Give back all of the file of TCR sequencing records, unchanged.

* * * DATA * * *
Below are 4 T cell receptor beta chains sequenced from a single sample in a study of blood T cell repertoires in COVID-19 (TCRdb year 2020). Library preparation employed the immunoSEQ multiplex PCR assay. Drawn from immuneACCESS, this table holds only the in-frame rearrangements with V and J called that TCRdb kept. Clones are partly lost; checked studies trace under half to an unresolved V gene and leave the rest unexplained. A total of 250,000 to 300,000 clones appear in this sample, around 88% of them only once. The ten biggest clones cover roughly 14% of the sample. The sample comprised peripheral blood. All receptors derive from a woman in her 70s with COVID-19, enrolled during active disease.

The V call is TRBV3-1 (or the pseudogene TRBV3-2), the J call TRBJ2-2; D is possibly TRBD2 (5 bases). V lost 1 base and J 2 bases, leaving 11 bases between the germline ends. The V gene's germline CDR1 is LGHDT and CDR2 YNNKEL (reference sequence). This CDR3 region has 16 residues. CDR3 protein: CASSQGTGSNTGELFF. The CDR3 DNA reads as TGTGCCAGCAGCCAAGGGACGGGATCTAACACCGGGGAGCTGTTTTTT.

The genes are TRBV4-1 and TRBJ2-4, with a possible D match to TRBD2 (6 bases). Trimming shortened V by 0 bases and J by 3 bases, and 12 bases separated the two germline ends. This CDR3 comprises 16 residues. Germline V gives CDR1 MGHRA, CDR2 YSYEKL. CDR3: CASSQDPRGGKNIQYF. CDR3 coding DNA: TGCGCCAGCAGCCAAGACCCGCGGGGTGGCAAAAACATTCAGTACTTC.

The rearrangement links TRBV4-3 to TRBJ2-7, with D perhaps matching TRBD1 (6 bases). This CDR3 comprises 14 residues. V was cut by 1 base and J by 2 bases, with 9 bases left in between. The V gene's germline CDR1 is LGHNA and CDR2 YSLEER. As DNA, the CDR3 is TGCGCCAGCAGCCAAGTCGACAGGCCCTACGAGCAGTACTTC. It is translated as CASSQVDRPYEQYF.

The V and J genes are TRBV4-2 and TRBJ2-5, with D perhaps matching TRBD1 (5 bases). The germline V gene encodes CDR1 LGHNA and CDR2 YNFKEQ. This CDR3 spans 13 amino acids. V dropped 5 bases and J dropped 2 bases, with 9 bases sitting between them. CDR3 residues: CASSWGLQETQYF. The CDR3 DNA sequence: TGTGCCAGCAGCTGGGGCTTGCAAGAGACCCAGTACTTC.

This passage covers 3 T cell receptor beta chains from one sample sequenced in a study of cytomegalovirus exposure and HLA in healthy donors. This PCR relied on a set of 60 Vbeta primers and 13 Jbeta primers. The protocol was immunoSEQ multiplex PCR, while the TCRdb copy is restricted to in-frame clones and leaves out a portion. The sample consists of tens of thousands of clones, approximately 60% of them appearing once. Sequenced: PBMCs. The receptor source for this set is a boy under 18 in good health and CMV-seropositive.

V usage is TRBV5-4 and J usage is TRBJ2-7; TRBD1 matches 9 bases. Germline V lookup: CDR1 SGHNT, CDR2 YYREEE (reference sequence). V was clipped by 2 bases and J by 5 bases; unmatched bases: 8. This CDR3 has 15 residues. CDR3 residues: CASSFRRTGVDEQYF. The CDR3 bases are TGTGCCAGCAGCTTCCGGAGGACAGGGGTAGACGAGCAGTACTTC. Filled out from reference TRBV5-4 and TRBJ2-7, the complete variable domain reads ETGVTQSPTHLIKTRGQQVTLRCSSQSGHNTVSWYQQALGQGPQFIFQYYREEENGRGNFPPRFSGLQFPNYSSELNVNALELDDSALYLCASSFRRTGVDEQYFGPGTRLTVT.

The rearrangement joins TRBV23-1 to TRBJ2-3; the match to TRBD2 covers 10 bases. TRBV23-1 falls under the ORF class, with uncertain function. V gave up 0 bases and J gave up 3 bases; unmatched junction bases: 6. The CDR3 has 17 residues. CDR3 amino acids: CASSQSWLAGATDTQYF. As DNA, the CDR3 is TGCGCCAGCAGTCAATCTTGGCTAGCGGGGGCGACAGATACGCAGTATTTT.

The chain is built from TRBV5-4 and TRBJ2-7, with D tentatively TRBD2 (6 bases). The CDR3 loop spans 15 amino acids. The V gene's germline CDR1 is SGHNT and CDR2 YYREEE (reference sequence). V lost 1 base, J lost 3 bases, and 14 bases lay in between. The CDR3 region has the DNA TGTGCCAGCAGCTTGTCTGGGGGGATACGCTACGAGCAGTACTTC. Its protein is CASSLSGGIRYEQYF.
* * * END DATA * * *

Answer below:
Below are 4 T cell receptor beta chains sequenced from a single sample in a study of blood T cell repertoires in COVID-19 (TCRdb year 2020). Library preparation employed the immunoSEQ multiplex PCR assay. Drawn from immuneACCESS, this table holds only the in-frame rearrangements with V and J called that TCRdb kept. Clones are partly lost; checked studies trace under half to an unresolved V gene and leave the rest unexplained. A total of 250,000 to 300,000 clones appear in this sample, around 88% of them only once. The ten biggest clones cover roughly 14% of the sample. The sample comprised peripheral blood. All receptors derive from a woman in her 70s with COVID-19, enrolled during active disease.

The V call is TRBV3-1 (or the pseudogene TRBV3-2), the J call TRBJ2-2; D is possibly TRBD2 (5 bases). V lost 1 base and J 2 bases, leaving 11 bases between the germline ends. The V gene's germline CDR1 is LGHDT and CDR2 YNNKEL (reference sequence). This CDR3 region has 16 residues. CDR3 protein: CASSQGTGSNTGELFF. The CDR3 DNA reads as TGTGCCAGCAGCCAAGGGACGGGATCTAACACCGGGGAGCTGTTTTTT.

The genes are TRBV4-1 and TRBJ2-4, with a possible D match to TRBD2 (6 bases). Trimming shortened V by 0 bases and J by 3 bases, and 12 bases separated the two germline ends. This CDR3 comprises 16 residues. Germline V gives CDR1 MGHRA, CDR2 YSYEKL. CDR3: CASSQDPRGGKNIQYF. CDR3 coding DNA: TGCGCCAGCAGCCAAGACCCGCGGGGTGGCAAAAACATTCAGTACTTC.

The rearrangement links TRBV4-3 to TRBJ2-7, with D perhaps matching TRBD1 (6 bases). This CDR3 comprises 14 residues. V was cut by 1 base and J by 2 bases, with 9 bases left in between. The V gene's germline CDR1 is LGHNA and CDR2 YSLEER. As DNA, the CDR3 is TGCGCCAGCAGCCAAGTCGACAGGCCCTACGAGCAGTACTTC. It is translated as CASSQVDRPYEQYF.

The V and J genes are TRBV4-2 and TRBJ2-5, with D perhaps matching TRBD1 (5 bases). The germline V gene encodes CDR1 LGHNA and CDR2 YNFKEQ. This CDR3 spans 13 amino acids. V dropped 5 bases and J dropped 2 bases, with 9 bases sitting between them. CDR3 residues: CASSWGLQETQYF. The CDR3 DNA sequence: TGTGCCAGCAGCTGGGGCTTGCAAGAGACCCAGTACTTC.

This passage covers 3 T cell receptor beta chains from one sample sequenced in a study of cytomegalovirus exposure and HLA in healthy donors. This PCR relied on a set of 60 Vbeta primers and 13 Jbeta primers. The protocol was immunoSEQ multiplex PCR, while the TCRdb copy is restricted to in-frame clones and leaves out a portion. The sample consists of tens of thousands of clones, approximately 60% of them appearing once. Sequenced: PBMCs. The receptor source for this set is a boy under 18 in good health and CMV-seropositive.

V usage is TRBV5-4 and J usage is TRBJ2-7; TRBD1 matches 9 bases. Germline V lookup: CDR1 SGHNT, CDR2 YYREEE (reference sequence). V was clipped by 2 bases and J by 5 bases; unmatched bases: 8. This CDR3 has 15 residues. CDR3 residues: CASSFRRTGVDEQYF. The CDR3 bases are TGTGCCAGCAGCTTCCGGAGGACAGGGGTAGACGAGCAGTACTTC. Filled out from reference TRBV5-4 and TRBJ2-7, the complete variable domain reads ETGVTQSPTHLIKTRGQQVTLRCSSQSGHNTVSWYQQALGQGPQFIFQYYREEENGRGNFPPRFSGLQFPNYSSELNVNALELDDSALYLCASSFRRTGVDEQYFGPGTRLTVT.

The rearrangement joins TRBV23-1 to TRBJ2-3; the match to TRBD2 covers 10 bases. TRBV23-1 falls under the ORF class, with uncertain function. V gave up 0 bases and J gave up 3 bases; unmatched junction bases: 6. The CDR3 has 17 residues. CDR3 amino acids: CASSQSWLAGATDTQYF. As DNA, the CDR3 is TGCGCCAGCAGTCAATCTTGGCTAGCGGGGGCGACAGATACGCAGTATTTT.

The chain is built from TRBV5-4 and TRBJ2-7, with D tentatively TRBD2 (6 bases). The CDR3 loop spans 15 amino acids. The V gene's germline CDR1 is SGHNT and CDR2 YYREEE (reference sequence). V lost 1 base, J lost 3 bases, and 14 bases lay in between. The CDR3 region has the DNA TGTGCCAGCAGCTTGTCTGGGGGGATACGCTACGAGCAGTACTTC. Its protein is CASSLSGGIRYEQYF.